Not really a bug? Edit
If it was a bug, shouldn't they have tried to fix it instead of making it part of the game? Once it becomes part of the game, shouldn't it become not a bug at all? You might as well list damage from the green and red floors if something used in the game (Commercial Doom, not a custom wad) counts as a bug, where is the line drawn? B10Reaper 18:51, 16 December 2008 (UTC)
- [IANAP] A few things are fairly unambiguous because they crash the program or make the mouse stop working or something, or because there's actual evidence that they were unintentional (comment in the code, old newsgroup post from id, list of "bugs fixed" in a later readme file). Others are included because people have taken the time to study the source code carefully, mostly while writing ports, and formed a general consensus to interpret certain things as imperfections (e.g. slime trails, spechit overflow, blockmap traversal algorithm). What people have disagreed about, in this wiki, is whether we should describe something as a bug simply because it doesn't match real-world physics (e.g. wallrunning, lost soul charging backwards, rocket passes through the player who fired it).
- Is that what you're saying? Or are you saying that Venetian blind crash isn't a bug, because it was included in the commercial release, therefore the programmers must have done it on purpose? Ryan W 12:41, 18 December 2008 (UTC)
- no no, part of the game. The vertical explosion damage, it is in the game to kill the final boss in doom 2. That makes it part of the game, just like the damage you take from the slime is not (and was never) a bug because it is used in gameplay. Without the unlimited blast damage range, the final boss in doom 2 would have been different, but being in the game such as it is, and used in the gameplay, It shouldn't really be counted as a bug. Also, I have to laugh about the real world physics part, in a game where toxic waste explodes when you shoot it, stuff teleports from hell, and blue/green/brown orbs with faces in them, that float, give you health and armor. But anyway, this "bug" was used in a commercial release as part of the gameplay, not just included but used to win the game, with no other way (besides idclip). That is why I am questioning the validity of the "bug". B10Reaper 21:43, 18 December 2008 (UTC)
- That's an interesting line of reasoning. There was a lot of stuff intentionally programmed sloppily for speed reasons however, so maybe they'd already decided to compute distances without the z coordinate (IIRC Masters of Doom says the details of the head were only finalized at the last minute), and were just making a virtue of necessity.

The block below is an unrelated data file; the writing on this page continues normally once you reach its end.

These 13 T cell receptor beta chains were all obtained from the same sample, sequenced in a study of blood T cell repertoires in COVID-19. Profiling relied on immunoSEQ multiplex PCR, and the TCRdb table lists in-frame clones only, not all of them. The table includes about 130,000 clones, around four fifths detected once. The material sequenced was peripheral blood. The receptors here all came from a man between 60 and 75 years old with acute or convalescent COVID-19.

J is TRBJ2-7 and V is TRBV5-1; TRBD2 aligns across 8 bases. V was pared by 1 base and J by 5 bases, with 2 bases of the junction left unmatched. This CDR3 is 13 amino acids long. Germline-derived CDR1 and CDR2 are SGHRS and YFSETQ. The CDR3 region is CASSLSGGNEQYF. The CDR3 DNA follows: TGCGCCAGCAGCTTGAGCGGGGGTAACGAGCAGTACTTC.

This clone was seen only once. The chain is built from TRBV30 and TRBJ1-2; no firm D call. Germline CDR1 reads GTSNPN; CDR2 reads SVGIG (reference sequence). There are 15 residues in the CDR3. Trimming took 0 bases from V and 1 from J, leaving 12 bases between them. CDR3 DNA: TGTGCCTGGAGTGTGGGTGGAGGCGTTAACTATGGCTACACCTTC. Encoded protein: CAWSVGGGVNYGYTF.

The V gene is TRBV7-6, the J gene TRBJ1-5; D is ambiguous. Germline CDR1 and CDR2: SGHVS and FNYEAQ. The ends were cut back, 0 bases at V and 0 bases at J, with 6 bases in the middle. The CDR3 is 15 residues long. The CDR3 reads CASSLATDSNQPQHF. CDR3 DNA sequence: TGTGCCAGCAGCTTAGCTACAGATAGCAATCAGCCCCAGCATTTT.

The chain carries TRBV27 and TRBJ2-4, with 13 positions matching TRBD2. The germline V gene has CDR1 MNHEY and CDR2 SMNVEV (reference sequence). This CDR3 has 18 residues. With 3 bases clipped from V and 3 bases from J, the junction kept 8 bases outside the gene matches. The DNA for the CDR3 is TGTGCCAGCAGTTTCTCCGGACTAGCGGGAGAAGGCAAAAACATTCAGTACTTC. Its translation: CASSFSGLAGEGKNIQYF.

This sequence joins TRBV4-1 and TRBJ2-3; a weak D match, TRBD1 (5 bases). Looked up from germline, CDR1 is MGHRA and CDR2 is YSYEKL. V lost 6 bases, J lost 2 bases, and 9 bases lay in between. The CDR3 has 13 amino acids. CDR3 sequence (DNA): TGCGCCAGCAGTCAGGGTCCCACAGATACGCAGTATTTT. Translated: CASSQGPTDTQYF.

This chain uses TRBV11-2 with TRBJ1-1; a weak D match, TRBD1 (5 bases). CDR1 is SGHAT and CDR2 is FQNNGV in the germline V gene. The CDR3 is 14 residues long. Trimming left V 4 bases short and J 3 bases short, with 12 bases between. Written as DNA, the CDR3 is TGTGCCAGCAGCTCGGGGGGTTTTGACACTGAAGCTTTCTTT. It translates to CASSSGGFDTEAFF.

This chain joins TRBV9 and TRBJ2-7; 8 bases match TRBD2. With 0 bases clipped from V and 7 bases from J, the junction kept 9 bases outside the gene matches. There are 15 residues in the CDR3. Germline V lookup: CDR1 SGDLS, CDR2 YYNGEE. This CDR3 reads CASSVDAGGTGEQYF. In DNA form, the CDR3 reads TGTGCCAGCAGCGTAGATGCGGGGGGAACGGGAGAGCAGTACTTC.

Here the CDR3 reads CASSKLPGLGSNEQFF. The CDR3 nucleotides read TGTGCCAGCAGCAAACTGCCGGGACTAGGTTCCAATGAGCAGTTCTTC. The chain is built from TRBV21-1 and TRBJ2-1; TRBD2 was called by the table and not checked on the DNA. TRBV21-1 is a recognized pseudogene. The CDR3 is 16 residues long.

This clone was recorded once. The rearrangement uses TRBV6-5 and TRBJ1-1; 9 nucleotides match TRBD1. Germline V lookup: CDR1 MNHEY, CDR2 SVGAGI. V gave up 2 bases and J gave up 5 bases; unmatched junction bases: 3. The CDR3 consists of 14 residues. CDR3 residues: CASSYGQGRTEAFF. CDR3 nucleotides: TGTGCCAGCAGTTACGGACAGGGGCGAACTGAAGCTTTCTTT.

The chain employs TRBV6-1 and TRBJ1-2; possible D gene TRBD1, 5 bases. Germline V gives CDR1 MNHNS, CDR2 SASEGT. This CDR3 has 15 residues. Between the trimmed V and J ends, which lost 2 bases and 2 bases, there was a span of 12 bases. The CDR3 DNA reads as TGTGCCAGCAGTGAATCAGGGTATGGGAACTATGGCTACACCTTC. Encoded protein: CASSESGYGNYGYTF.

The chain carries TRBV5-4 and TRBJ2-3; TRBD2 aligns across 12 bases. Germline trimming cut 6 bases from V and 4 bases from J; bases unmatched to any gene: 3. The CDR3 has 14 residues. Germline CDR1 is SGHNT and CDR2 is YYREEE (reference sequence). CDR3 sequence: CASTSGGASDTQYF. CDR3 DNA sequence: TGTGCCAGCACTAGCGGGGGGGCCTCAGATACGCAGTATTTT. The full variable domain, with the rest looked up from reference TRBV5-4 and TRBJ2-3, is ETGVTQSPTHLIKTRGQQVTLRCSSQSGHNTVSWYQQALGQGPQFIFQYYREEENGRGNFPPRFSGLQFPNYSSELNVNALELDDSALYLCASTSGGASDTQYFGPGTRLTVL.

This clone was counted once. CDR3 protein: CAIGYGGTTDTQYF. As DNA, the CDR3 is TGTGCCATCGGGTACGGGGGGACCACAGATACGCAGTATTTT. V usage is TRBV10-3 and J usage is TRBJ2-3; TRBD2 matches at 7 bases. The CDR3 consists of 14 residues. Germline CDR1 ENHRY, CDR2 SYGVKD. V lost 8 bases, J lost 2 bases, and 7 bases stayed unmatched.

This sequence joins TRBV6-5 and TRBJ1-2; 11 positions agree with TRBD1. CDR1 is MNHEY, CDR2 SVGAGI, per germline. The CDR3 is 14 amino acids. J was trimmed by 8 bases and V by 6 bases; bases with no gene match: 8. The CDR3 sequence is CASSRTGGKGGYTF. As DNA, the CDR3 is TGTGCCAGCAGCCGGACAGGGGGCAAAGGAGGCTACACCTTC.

- Also, I have to laugh about the real world physics part, in a game where . . . Yeah, that's my opinion also, and I've advocated being fairly inclusive, at least for now, about which anomalies we write about. (Engine bug is introduced as a list of "bugs, limitations, and oddities" to make this clearer. For example, if an array overflows and causes an exception, that clearly means they knew about the limit and chose that method to address it.) One of the first bug articles to be written on this wiki was Ouch face, which is a totally cosmetic phenomenon with no effect on gameplay whatsoever, and yet somehow five hardcore Doomers got together and all agreed that it was really important to document it. :D Ryan W 15:29, 20 December 2008 (UTC)
- lol well, the ouch face was meant to be there, but it doesn't work the way it was intended, I would think that is a bug even if it doesn't affect gameplay, much like the hall of mirrors effect. Little things that do not actually affect the game, but that should work the same everywhere, might qualify as a bug, just because they are an actual mistake in programming. Imagine if the double barrelled shotgun reload animation didn't work half the time? I would be slightly upset. Unless the story went "Oh, by the way, the demons made your shotgun spontaneously refill your shells once in a while" then it would be a bug. I still don't understand this as a bug, but oh well. B10Reaper 08:26, 21 December 2008 (UTC)
- Many bugs have become part of the game, even errors. How much may depend on the players concerned. Some prefer to use the original executables to experience all the original bugs, other use engines with many fixes. A bug is either an evident error (not this case) or something that may be seen as an oddity (as this one). In this case, people may find it odd that they get damaged by a blast occurring far below at a great distance, and not by a much closer blast occurring at a vertical distance. Most bugs of this sort are marked as "disputed" because they might not be considered a bug by everyone, unlike errors or critical problems would. I would agree that changing this bugs status from "undisputed" to "disputed" in Engine bug under Canonicity may make sense. If we argue that such a bug is "undisputed" (which means it's objectively seen as a bug), things like the lack of true 3D floors and the inability to jump or crouch may as well be added to the list of bugs. The phenomenon is objectively verifiable, but whether it's a bug is subjective. We do add the more subjective bugs, but it's necessary to note that they aren't absolute bugs. Who is like God? 11:25, 22 December 2008 (UTC)